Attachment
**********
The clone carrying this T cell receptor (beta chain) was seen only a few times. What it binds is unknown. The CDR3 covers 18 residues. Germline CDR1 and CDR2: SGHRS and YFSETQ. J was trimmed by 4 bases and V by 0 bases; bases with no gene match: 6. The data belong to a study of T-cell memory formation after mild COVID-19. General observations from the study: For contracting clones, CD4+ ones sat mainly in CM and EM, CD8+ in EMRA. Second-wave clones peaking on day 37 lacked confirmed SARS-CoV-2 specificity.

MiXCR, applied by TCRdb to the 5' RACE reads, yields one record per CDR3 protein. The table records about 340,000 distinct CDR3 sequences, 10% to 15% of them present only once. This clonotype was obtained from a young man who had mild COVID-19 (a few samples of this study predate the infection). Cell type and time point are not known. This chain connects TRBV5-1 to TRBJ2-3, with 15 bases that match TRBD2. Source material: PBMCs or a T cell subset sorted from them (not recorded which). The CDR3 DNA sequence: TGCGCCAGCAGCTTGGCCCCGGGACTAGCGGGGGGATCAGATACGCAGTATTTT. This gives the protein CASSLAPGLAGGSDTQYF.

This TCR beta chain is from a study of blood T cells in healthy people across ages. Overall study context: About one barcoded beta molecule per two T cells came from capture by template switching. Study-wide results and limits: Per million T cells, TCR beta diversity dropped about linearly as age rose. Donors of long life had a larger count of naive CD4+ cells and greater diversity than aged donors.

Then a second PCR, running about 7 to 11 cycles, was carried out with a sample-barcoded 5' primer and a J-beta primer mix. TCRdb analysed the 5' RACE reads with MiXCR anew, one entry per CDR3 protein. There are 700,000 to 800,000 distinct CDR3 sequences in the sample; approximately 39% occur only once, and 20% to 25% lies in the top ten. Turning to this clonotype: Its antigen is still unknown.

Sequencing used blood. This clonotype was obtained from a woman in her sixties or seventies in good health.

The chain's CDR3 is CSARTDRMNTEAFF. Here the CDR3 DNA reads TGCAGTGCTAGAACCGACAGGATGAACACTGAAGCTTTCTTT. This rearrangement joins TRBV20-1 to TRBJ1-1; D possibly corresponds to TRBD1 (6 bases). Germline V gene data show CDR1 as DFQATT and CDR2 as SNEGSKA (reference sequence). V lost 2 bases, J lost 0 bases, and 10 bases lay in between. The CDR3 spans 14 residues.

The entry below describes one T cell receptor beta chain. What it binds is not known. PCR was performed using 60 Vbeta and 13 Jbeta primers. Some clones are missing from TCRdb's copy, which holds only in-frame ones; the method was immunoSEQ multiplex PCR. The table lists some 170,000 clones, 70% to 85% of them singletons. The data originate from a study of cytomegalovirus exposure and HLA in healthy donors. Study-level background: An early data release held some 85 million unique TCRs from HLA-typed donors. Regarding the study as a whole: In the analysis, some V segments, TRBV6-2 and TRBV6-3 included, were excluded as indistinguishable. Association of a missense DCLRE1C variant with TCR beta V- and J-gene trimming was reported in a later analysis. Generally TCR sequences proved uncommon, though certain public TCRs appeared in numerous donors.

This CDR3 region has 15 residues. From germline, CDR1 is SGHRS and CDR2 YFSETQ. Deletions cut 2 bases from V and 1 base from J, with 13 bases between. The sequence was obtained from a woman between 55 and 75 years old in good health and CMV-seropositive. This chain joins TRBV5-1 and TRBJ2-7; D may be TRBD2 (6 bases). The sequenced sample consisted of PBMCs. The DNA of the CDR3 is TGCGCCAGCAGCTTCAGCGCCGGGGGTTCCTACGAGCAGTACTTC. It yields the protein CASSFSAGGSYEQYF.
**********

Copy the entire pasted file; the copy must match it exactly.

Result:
The clone carrying this T cell receptor (beta chain) was seen only a few times. What it binds is unknown. The CDR3 covers 18 residues. Germline CDR1 and CDR2: SGHRS and YFSETQ. J was trimmed by 4 bases and V by 0 bases; bases with no gene match: 6. The data belong to a study of T-cell memory formation after mild COVID-19. General observations from the study: For contracting clones, CD4+ ones sat mainly in CM and EM, CD8+ in EMRA. Second-wave clones peaking on day 37 lacked confirmed SARS-CoV-2 specificity.

MiXCR, applied by TCRdb to the 5' RACE reads, yields one record per CDR3 protein. The table records about 340,000 distinct CDR3 sequences, 10% to 15% of them present only once. This clonotype was obtained from a young man who had mild COVID-19 (a few samples of this study predate the infection). Cell type and time point are not known. This chain connects TRBV5-1 to TRBJ2-3, with 15 bases that match TRBD2. Source material: PBMCs or a T cell subset sorted from them (not recorded which). The CDR3 DNA sequence: TGCGCCAGCAGCTTGGCCCCGGGACTAGCGGGGGGATCAGATACGCAGTATTTT. This gives the protein CASSLAPGLAGGSDTQYF.

This TCR beta chain is from a study of blood T cells in healthy people across ages. Overall study context: About one barcoded beta molecule per two T cells came from capture by template switching. Study-wide results and limits: Per million T cells, TCR beta diversity dropped about linearly as age rose. Donors of long life had a larger count of naive CD4+ cells and greater diversity than aged donors.

Then a second PCR, running about 7 to 11 cycles, was carried out with a sample-barcoded 5' primer and a J-beta primer mix. TCRdb analysed the 5' RACE reads with MiXCR anew, one entry per CDR3 protein. There are 700,000 to 800,000 distinct CDR3 sequences in the sample; approximately 39% occur only once, and 20% to 25% lies in the top ten. Turning to this clonotype: Its antigen is still unknown.

Sequencing used blood. This clonotype was obtained from a woman in her sixties or seventies in good health.

The chain's CDR3 is CSARTDRMNTEAFF. Here the CDR3 DNA reads TGCAGTGCTAGAACCGACAGGATGAACACTGAAGCTTTCTTT. This rearrangement joins TRBV20-1 to TRBJ1-1; D possibly corresponds to TRBD1 (6 bases). Germline V gene data show CDR1 as DFQATT and CDR2 as SNEGSKA (reference sequence). V lost 2 bases, J lost 0 bases, and 10 bases lay in between. The CDR3 spans 14 residues.

The entry below describes one T cell receptor beta chain. What it binds is not known. PCR was performed using 60 Vbeta and 13 Jbeta primers. Some clones are missing from TCRdb's copy, which holds only in-frame ones; the method was immunoSEQ multiplex PCR. The table lists some 170,000 clones, 70% to 85% of them singletons. The data originate from a study of cytomegalovirus exposure and HLA in healthy donors. Study-level background: An early data release held some 85 million unique TCRs from HLA-typed donors. Regarding the study as a whole: In the analysis, some V segments, TRBV6-2 and TRBV6-3 included, were excluded as indistinguishable. Association of a missense DCLRE1C variant with TCR beta V- and J-gene trimming was reported in a later analysis. Generally TCR sequences proved uncommon, though certain public TCRs appeared in numerous donors.

This CDR3 region has 15 residues. From germline, CDR1 is SGHRS and CDR2 YFSETQ. Deletions cut 2 bases from V and 1 base from J, with 13 bases between. The sequence was obtained from a woman between 55 and 75 years old in good health and CMV-seropositive. This chain joins TRBV5-1 and TRBJ2-7; D may be TRBD2 (6 bases). The sequenced sample consisted of PBMCs. The DNA of the CDR3 is TGCGCCAGCAGCTTCAGCGCCGGGGGTTCCTACGAGCAGTACTTC. It yields the protein CASSFSAGGSYEQYF.